This is less than a tenth of the level from which theUSissued bonds to finance the New Deal whose success gave it the confidence to fund the Marshall Aid which recovered Europe from WW2 and from whichGermanywas a key beneficiary.

Nor would EU bonds necessarily need a new institution.  A ring-fenced bond could be held by the European Financial Stability Facility. Net bond issues for growth could be by the EFSF or by the European Bank Group. (**) They could be serviced from revenues on project co-finance as the EIB’s own bonds are.

The ECB is the guardian of price stability, but the EIB Group can safeguard growth. EIB project finance already is double that of the World Bank. It has issued its own bonds for fifty years without national guarantees or fiscal transfers. None of the major Eurozone member states count borrowing from it against national debt.

Bonds are not printing money. They are not deficit finance. Net issues of bonds by the Union would mean inflows of funds to finance European recovery rather than austerity. We urge recognition of this by Ecofin and the European Council both to safeguard the Eurozone and to gain economic and social cohesion by a New Deal forEurope now.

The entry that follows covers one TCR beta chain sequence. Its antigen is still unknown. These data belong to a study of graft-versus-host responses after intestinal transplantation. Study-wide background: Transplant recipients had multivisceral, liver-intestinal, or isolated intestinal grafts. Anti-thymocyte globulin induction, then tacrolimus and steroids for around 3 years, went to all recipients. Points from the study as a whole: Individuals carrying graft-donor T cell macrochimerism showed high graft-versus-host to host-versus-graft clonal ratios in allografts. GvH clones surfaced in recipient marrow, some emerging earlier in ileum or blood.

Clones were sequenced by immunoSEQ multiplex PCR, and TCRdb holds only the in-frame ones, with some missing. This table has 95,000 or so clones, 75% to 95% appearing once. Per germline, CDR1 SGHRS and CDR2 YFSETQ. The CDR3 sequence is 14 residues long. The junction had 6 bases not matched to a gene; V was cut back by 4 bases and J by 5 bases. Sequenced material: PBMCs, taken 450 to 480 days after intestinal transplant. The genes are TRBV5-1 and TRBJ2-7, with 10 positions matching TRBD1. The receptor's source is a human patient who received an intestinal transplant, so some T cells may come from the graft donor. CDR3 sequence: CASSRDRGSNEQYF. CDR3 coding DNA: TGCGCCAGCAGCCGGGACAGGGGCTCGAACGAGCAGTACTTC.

(*) Giuliano Amato, Michel Rocard, Mario Soares and Guy Verhofstadt were formerly the prime ministers of Italy, France, Portugal and Belgium. Mario Soares later was president of Portugal. Jorge Sampaio was President of the Republic in Portugal. Guy Verhofstadt currently is leader the Alliance of Liberals and Democrats in the European Parliament. Enrique Baron has been leader of the Socialist Group and a president of the European Parliament. Jacek Saryusz-Wolski is a vice-president of the European Peoples Party and of the European Parliament, and chair of its Foreign Affairs Committee.

(**) Readers familiar with the Modest Proposal will have noticed a difference between this suggestion and the Modest Proposal: Whereas in the latter we recommend that the ECB handles the tranche transfer and issues the Eurobonds, in this Declaration, in an attempt not to ruffle the feathers of those who do not want to be seen to be challenging the independence/current role of the ECB, we offer as alternatives to the ECB either the EFSF or the EIB group (which includes the EIB and the European Investment Fund). The point here is to the principle of the tranche transfer. Once that is established, we can debate whether perhaps it is better to give that role to the ECB. In the context of the present Declaration we judged that this was appropriate to allude to different existing institutions as the agency that is assigned the central role of managing the tranche transfer so as to drum up the widest possible level of support.